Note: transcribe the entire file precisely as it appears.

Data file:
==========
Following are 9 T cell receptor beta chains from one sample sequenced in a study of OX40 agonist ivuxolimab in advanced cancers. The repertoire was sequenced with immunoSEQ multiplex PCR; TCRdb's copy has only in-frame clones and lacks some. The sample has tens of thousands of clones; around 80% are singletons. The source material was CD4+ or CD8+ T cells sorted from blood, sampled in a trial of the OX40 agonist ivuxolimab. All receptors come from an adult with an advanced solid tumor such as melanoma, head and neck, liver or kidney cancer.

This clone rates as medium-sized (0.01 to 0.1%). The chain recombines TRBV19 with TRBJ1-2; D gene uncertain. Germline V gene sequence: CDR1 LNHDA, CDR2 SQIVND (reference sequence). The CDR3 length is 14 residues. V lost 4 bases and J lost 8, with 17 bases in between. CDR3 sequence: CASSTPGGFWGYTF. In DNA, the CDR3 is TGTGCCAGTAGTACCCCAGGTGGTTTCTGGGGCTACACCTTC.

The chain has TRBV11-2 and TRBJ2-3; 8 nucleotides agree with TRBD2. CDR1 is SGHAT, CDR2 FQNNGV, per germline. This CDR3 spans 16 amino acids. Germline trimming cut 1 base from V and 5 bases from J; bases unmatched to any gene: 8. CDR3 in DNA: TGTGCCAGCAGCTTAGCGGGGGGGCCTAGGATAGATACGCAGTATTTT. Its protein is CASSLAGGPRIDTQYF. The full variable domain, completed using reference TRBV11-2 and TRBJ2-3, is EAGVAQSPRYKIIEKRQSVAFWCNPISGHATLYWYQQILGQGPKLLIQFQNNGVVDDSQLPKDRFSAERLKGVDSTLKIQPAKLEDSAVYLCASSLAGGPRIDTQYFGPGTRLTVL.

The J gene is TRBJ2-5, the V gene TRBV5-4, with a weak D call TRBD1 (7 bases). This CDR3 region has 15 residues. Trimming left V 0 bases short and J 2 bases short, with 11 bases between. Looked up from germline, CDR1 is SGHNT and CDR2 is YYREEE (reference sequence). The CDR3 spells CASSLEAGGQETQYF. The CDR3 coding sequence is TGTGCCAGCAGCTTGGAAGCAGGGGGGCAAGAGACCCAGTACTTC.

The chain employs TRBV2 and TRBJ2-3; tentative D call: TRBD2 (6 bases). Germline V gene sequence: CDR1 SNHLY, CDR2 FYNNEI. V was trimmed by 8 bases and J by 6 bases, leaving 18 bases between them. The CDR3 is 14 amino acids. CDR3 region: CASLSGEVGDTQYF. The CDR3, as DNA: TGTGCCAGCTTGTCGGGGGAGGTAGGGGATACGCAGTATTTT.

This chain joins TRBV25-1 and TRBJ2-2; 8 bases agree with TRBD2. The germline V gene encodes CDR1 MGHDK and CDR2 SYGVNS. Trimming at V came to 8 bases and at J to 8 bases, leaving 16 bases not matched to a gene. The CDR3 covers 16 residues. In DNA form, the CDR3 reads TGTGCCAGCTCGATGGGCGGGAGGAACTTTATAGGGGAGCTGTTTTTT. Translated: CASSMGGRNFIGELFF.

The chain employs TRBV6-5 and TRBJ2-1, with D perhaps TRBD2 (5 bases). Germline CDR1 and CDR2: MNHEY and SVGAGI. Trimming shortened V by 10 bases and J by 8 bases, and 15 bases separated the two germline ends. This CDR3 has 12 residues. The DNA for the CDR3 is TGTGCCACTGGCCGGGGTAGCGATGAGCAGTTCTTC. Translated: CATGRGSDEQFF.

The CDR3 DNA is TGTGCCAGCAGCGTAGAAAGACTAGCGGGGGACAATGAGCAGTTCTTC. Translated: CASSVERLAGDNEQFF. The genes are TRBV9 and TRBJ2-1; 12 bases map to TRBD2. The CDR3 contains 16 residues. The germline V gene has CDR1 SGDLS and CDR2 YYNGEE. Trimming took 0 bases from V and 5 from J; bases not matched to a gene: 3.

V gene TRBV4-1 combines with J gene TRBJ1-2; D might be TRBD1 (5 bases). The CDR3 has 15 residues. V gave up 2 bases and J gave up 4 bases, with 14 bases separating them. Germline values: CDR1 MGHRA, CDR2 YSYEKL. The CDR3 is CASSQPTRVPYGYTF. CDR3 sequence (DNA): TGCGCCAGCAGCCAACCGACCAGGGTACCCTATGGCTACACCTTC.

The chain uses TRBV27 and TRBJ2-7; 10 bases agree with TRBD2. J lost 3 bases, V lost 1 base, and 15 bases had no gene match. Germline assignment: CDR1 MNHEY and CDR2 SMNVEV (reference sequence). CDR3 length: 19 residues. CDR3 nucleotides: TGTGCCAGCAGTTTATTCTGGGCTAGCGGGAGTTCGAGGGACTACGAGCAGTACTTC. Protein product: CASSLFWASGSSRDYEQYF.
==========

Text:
Following are 9 T cell receptor beta chains from one sample sequenced in a study of OX40 agonist ivuxolimab in advanced cancers. The repertoire was sequenced with immunoSEQ multiplex PCR; TCRdb's copy has only in-frame clones and lacks some. The sample has tens of thousands of clones; around 80% are singletons. The source material was CD4+ or CD8+ T cells sorted from blood, sampled in a trial of the OX40 agonist ivuxolimab. All receptors come from an adult with an advanced solid tumor such as melanoma, head and neck, liver or kidney cancer.

This clone rates as medium-sized (0.01 to 0.1%). The chain recombines TRBV19 with TRBJ1-2; D gene uncertain. Germline V gene sequence: CDR1 LNHDA, CDR2 SQIVND (reference sequence). The CDR3 length is 14 residues. V lost 4 bases and J lost 8, with 17 bases in between. CDR3 sequence: CASSTPGGFWGYTF. In DNA, the CDR3 is TGTGCCAGTAGTACCCCAGGTGGTTTCTGGGGCTACACCTTC.

The chain has TRBV11-2 and TRBJ2-3; 8 nucleotides agree with TRBD2. CDR1 is SGHAT, CDR2 FQNNGV, per germline. This CDR3 spans 16 amino acids. Germline trimming cut 1 base from V and 5 bases from J; bases unmatched to any gene: 8. CDR3 in DNA: TGTGCCAGCAGCTTAGCGGGGGGGCCTAGGATAGATACGCAGTATTTT. Its protein is CASSLAGGPRIDTQYF. The full variable domain, completed using reference TRBV11-2 and TRBJ2-3, is EAGVAQSPRYKIIEKRQSVAFWCNPISGHATLYWYQQILGQGPKLLIQFQNNGVVDDSQLPKDRFSAERLKGVDSTLKIQPAKLEDSAVYLCASSLAGGPRIDTQYFGPGTRLTVL.

The J gene is TRBJ2-5, the V gene TRBV5-4, with a weak D call TRBD1 (7 bases). This CDR3 region has 15 residues. Trimming left V 0 bases short and J 2 bases short, with 11 bases between. Looked up from germline, CDR1 is SGHNT and CDR2 is YYREEE (reference sequence). The CDR3 spells CASSLEAGGQETQYF. The CDR3 coding sequence is TGTGCCAGCAGCTTGGAAGCAGGGGGGCAAGAGACCCAGTACTTC.

The chain employs TRBV2 and TRBJ2-3; tentative D call: TRBD2 (6 bases). Germline V gene sequence: CDR1 SNHLY, CDR2 FYNNEI. V was trimmed by 8 bases and J by 6 bases, leaving 18 bases between them. The CDR3 is 14 amino acids. CDR3 region: CASLSGEVGDTQYF. The CDR3, as DNA: TGTGCCAGCTTGTCGGGGGAGGTAGGGGATACGCAGTATTTT.

This chain joins TRBV25-1 and TRBJ2-2; 8 bases agree with TRBD2. The germline V gene encodes CDR1 MGHDK and CDR2 SYGVNS. Trimming at V came to 8 bases and at J to 8 bases, leaving 16 bases not matched to a gene. The CDR3 covers 16 residues. In DNA form, the CDR3 reads TGTGCCAGCTCGATGGGCGGGAGGAACTTTATAGGGGAGCTGTTTTTT. Translated: CASSMGGRNFIGELFF.

The chain employs TRBV6-5 and TRBJ2-1, with D perhaps TRBD2 (5 bases). Germline CDR1 and CDR2: MNHEY and SVGAGI. Trimming shortened V by 10 bases and J by 8 bases, and 15 bases separated the two germline ends. This CDR3 has 12 residues. The DNA for the CDR3 is TGTGCCACTGGCCGGGGTAGCGATGAGCAGTTCTTC. Translated: CATGRGSDEQFF.

The CDR3 DNA is TGTGCCAGCAGCGTAGAAAGACTAGCGGGGGACAATGAGCAGTTCTTC. Translated: CASSVERLAGDNEQFF. The genes are TRBV9 and TRBJ2-1; 12 bases map to TRBD2. The CDR3 contains 16 residues. The germline V gene has CDR1 SGDLS and CDR2 YYNGEE. Trimming took 0 bases from V and 5 from J; bases not matched to a gene: 3.

V gene TRBV4-1 combines with J gene TRBJ1-2; D might be TRBD1 (5 bases). The CDR3 has 15 residues. V gave up 2 bases and J gave up 4 bases, with 14 bases separating them. Germline values: CDR1 MGHRA, CDR2 YSYEKL. The CDR3 is CASSQPTRVPYGYTF. CDR3 sequence (DNA): TGCGCCAGCAGCCAACCGACCAGGGTACCCTATGGCTACACCTTC.

The chain uses TRBV27 and TRBJ2-7; 10 bases agree with TRBD2. J lost 3 bases, V lost 1 base, and 15 bases had no gene match. Germline assignment: CDR1 MNHEY and CDR2 SMNVEV (reference sequence). CDR3 length: 19 residues. CDR3 nucleotides: TGTGCCAGCAGTTTATTCTGGGCTAGCGGGAGTTCGAGGGACTACGAGCAGTACTTC. Protein product: CASSLFWASGSSRDYEQYF.